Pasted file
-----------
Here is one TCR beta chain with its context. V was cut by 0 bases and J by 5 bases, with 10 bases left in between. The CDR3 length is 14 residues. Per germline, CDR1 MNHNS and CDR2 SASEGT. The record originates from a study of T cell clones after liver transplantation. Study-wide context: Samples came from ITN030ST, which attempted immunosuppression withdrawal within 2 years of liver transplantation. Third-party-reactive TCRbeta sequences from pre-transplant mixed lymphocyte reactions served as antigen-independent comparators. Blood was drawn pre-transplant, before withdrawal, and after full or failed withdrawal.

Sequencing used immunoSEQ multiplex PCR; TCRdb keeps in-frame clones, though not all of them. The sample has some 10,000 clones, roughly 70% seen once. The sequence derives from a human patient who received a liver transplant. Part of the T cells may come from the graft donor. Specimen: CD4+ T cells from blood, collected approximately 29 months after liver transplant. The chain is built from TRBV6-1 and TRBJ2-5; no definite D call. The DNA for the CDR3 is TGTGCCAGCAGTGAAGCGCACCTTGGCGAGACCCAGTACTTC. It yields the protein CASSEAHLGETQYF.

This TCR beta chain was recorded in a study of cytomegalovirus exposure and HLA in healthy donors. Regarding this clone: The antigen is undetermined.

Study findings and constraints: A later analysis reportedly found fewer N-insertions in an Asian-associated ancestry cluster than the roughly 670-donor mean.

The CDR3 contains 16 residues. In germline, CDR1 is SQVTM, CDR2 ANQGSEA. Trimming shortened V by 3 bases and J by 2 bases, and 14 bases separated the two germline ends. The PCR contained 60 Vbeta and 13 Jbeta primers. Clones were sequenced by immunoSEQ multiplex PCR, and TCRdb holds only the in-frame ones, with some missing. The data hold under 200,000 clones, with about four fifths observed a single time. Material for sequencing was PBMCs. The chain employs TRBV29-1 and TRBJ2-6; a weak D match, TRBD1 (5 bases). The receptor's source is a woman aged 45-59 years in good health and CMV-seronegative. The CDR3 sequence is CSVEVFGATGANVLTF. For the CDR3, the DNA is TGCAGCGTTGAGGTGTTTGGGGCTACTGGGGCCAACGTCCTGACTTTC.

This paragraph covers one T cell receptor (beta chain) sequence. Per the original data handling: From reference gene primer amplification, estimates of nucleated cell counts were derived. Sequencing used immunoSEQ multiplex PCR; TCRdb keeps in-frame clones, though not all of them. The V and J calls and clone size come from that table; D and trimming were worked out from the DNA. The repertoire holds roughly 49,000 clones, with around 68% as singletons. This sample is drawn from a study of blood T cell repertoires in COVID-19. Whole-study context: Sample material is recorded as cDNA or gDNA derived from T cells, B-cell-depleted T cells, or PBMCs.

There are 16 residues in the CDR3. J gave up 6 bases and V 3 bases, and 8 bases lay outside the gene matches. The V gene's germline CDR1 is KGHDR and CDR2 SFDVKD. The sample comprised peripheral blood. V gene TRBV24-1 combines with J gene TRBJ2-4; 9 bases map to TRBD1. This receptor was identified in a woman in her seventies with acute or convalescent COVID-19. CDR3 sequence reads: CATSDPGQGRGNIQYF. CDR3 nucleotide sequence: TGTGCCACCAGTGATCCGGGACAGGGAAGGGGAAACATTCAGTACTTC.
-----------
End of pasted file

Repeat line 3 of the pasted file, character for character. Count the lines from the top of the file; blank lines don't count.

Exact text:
This TCR beta chain was recorded in a study of cytomegalovirus exposure and HLA in healthy donors. Regarding this clone: The antigen is undetermined.